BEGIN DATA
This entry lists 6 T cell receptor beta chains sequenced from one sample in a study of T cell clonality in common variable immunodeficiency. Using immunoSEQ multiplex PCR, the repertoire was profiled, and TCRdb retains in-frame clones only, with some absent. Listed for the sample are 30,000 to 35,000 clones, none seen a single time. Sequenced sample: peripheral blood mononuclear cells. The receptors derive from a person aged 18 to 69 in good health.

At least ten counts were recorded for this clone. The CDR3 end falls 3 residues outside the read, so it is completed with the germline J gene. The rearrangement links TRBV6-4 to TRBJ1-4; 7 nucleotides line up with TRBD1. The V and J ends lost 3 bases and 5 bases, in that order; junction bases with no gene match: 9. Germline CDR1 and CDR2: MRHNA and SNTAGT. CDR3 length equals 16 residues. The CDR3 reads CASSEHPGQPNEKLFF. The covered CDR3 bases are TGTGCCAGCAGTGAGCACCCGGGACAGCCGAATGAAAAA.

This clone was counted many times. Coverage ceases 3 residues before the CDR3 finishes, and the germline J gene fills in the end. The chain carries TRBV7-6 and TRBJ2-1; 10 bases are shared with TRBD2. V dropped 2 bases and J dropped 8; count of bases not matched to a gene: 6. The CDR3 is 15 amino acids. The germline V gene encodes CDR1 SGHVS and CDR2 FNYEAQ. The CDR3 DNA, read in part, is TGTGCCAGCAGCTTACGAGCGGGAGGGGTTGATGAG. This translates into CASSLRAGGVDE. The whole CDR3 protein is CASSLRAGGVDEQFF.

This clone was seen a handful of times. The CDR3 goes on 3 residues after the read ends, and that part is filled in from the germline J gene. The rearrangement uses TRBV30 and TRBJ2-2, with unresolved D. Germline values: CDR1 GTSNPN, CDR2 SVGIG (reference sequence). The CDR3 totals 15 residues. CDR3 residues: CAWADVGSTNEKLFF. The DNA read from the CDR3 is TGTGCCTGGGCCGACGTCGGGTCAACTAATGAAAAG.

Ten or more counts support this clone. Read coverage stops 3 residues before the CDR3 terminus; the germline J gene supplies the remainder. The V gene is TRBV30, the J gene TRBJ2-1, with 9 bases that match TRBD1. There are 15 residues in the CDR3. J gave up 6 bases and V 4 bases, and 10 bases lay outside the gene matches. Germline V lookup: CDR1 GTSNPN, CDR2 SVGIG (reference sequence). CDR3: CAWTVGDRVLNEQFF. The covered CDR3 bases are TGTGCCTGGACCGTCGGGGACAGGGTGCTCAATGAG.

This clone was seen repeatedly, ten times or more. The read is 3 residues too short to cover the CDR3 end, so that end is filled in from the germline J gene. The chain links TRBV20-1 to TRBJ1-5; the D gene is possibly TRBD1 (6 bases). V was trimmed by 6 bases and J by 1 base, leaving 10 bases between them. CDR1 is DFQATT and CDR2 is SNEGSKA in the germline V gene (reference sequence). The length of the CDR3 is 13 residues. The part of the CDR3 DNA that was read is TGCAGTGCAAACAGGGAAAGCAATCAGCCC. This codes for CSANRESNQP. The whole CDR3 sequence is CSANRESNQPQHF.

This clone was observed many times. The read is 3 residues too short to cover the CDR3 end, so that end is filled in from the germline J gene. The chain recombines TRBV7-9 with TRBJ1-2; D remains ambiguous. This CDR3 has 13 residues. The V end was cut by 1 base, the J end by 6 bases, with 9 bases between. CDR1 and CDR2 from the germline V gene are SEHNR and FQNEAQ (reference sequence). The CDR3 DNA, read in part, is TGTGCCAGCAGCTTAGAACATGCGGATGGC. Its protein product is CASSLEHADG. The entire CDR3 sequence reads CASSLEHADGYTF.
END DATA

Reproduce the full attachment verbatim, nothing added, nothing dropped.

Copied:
This entry lists 6 T cell receptor beta chains sequenced from one sample in a study of T cell clonality in common variable immunodeficiency. Using immunoSEQ multiplex PCR, the repertoire was profiled, and TCRdb retains in-frame clones only, with some absent. Listed for the sample are 30,000 to 35,000 clones, none seen a single time. Sequenced sample: peripheral blood mononuclear cells. The receptors derive from a person aged 18 to 69 in good health.

At least ten counts were recorded for this clone. The CDR3 end falls 3 residues outside the read, so it is completed with the germline J gene. The rearrangement links TRBV6-4 to TRBJ1-4; 7 nucleotides line up with TRBD1. The V and J ends lost 3 bases and 5 bases, in that order; junction bases with no gene match: 9. Germline CDR1 and CDR2: MRHNA and SNTAGT. CDR3 length equals 16 residues. The CDR3 reads CASSEHPGQPNEKLFF. The covered CDR3 bases are TGTGCCAGCAGTGAGCACCCGGGACAGCCGAATGAAAAA.

This clone was counted many times. Coverage ceases 3 residues before the CDR3 finishes, and the germline J gene fills in the end. The chain carries TRBV7-6 and TRBJ2-1; 10 bases are shared with TRBD2. V dropped 2 bases and J dropped 8; count of bases not matched to a gene: 6. The CDR3 is 15 amino acids. The germline V gene encodes CDR1 SGHVS and CDR2 FNYEAQ. The CDR3 DNA, read in part, is TGTGCCAGCAGCTTACGAGCGGGAGGGGTTGATGAG. This translates into CASSLRAGGVDE. The whole CDR3 protein is CASSLRAGGVDEQFF.

This clone was seen a handful of times. The CDR3 goes on 3 residues after the read ends, and that part is filled in from the germline J gene. The rearrangement uses TRBV30 and TRBJ2-2, with unresolved D. Germline values: CDR1 GTSNPN, CDR2 SVGIG (reference sequence). The CDR3 totals 15 residues. CDR3 residues: CAWADVGSTNEKLFF. The DNA read from the CDR3 is TGTGCCTGGGCCGACGTCGGGTCAACTAATGAAAAG.

Ten or more counts support this clone. Read coverage stops 3 residues before the CDR3 terminus; the germline J gene supplies the remainder. The V gene is TRBV30, the J gene TRBJ2-1, with 9 bases that match TRBD1. There are 15 residues in the CDR3. J gave up 6 bases and V 4 bases, and 10 bases lay outside the gene matches. Germline V lookup: CDR1 GTSNPN, CDR2 SVGIG (reference sequence). CDR3: CAWTVGDRVLNEQFF. The covered CDR3 bases are TGTGCCTGGACCGTCGGGGACAGGGTGCTCAATGAG.

This clone was seen repeatedly, ten times or more. The read is 3 residues too short to cover the CDR3 end, so that end is filled in from the germline J gene. The chain links TRBV20-1 to TRBJ1-5; the D gene is possibly TRBD1 (6 bases). V was trimmed by 6 bases and J by 1 base, leaving 10 bases between them. CDR1 is DFQATT and CDR2 is SNEGSKA in the germline V gene (reference sequence). The length of the CDR3 is 13 residues. The part of the CDR3 DNA that was read is TGCAGTGCAAACAGGGAAAGCAATCAGCCC. This codes for CSANRESNQP. The whole CDR3 sequence is CSANRESNQPQHF.

This clone was observed many times. The read is 3 residues too short to cover the CDR3 end, so that end is filled in from the germline J gene. The chain recombines TRBV7-9 with TRBJ1-2; D remains ambiguous. This CDR3 has 13 residues. The V end was cut by 1 base, the J end by 6 bases, with 9 bases between. CDR1 and CDR2 from the germline V gene are SEHNR and FQNEAQ (reference sequence). The CDR3 DNA, read in part, is TGTGCCAGCAGCTTAGAACATGCGGATGGC. Its protein product is CASSLEHADG. The entire CDR3 sequence reads CASSLEHADGYTF.